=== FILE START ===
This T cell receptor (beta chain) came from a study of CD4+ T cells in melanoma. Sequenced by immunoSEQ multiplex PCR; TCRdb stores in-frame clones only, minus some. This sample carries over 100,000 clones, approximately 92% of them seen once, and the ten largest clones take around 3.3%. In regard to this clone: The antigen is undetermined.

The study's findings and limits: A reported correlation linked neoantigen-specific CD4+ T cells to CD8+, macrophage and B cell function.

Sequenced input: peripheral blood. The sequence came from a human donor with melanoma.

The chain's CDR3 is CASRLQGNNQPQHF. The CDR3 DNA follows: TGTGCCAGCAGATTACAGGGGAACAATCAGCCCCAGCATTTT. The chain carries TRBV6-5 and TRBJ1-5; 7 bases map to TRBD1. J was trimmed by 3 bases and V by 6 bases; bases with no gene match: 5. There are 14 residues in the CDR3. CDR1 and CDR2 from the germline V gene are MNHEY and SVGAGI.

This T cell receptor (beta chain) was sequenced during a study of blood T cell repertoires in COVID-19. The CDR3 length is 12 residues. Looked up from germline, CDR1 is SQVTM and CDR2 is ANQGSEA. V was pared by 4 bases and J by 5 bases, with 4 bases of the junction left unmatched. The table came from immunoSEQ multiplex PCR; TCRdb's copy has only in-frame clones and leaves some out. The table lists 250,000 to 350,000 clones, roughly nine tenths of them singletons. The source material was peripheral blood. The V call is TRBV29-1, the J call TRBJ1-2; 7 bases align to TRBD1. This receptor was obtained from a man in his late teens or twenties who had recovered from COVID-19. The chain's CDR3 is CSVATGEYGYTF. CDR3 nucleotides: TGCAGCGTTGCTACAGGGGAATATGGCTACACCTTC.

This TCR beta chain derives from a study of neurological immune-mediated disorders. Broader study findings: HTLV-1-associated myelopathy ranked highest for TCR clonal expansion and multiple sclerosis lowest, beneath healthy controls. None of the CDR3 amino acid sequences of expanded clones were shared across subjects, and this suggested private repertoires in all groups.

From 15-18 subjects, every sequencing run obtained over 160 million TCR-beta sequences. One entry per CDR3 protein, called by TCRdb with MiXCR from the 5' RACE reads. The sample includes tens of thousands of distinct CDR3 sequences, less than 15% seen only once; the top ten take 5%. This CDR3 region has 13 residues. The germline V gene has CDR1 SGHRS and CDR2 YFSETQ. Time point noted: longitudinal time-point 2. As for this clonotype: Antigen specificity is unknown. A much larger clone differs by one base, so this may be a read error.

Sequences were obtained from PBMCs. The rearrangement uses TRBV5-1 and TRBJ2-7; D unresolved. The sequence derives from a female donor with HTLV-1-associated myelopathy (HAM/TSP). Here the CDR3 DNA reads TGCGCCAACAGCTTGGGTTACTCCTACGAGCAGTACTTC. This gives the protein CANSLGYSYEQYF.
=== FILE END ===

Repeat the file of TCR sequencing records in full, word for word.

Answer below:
This T cell receptor (beta chain) came from a study of CD4+ T cells in melanoma. Sequenced by immunoSEQ multiplex PCR; TCRdb stores in-frame clones only, minus some. This sample carries over 100,000 clones, approximately 92% of them seen once, and the ten largest clones take around 3.3%. In regard to this clone: The antigen is undetermined.

The study's findings and limits: A reported correlation linked neoantigen-specific CD4+ T cells to CD8+, macrophage and B cell function.

Sequenced input: peripheral blood. The sequence came from a human donor with melanoma.

The chain's CDR3 is CASRLQGNNQPQHF. The CDR3 DNA follows: TGTGCCAGCAGATTACAGGGGAACAATCAGCCCCAGCATTTT. The chain carries TRBV6-5 and TRBJ1-5; 7 bases map to TRBD1. J was trimmed by 3 bases and V by 6 bases; bases with no gene match: 5. There are 14 residues in the CDR3. CDR1 and CDR2 from the germline V gene are MNHEY and SVGAGI.

This T cell receptor (beta chain) was sequenced during a study of blood T cell repertoires in COVID-19. The CDR3 length is 12 residues. Looked up from germline, CDR1 is SQVTM and CDR2 is ANQGSEA. V was pared by 4 bases and J by 5 bases, with 4 bases of the junction left unmatched. The table came from immunoSEQ multiplex PCR; TCRdb's copy has only in-frame clones and leaves some out. The table lists 250,000 to 350,000 clones, roughly nine tenths of them singletons. The source material was peripheral blood. The V call is TRBV29-1, the J call TRBJ1-2; 7 bases align to TRBD1. This receptor was obtained from a man in his late teens or twenties who had recovered from COVID-19. The chain's CDR3 is CSVATGEYGYTF. CDR3 nucleotides: TGCAGCGTTGCTACAGGGGAATATGGCTACACCTTC.

This TCR beta chain derives from a study of neurological immune-mediated disorders. Broader study findings: HTLV-1-associated myelopathy ranked highest for TCR clonal expansion and multiple sclerosis lowest, beneath healthy controls. None of the CDR3 amino acid sequences of expanded clones were shared across subjects, and this suggested private repertoires in all groups.

From 15-18 subjects, every sequencing run obtained over 160 million TCR-beta sequences. One entry per CDR3 protein, called by TCRdb with MiXCR from the 5' RACE reads. The sample includes tens of thousands of distinct CDR3 sequences, less than 15% seen only once; the top ten take 5%. This CDR3 region has 13 residues. The germline V gene has CDR1 SGHRS and CDR2 YFSETQ. Time point noted: longitudinal time-point 2. As for this clonotype: Antigen specificity is unknown. A much larger clone differs by one base, so this may be a read error.

Sequences were obtained from PBMCs. The rearrangement uses TRBV5-1 and TRBJ2-7; D unresolved. The sequence derives from a female donor with HTLV-1-associated myelopathy (HAM/TSP). Here the CDR3 DNA reads TGCGCCAACAGCTTGGGTTACTCCTACGAGCAGTACTTC. This gives the protein CANSLGYSYEQYF.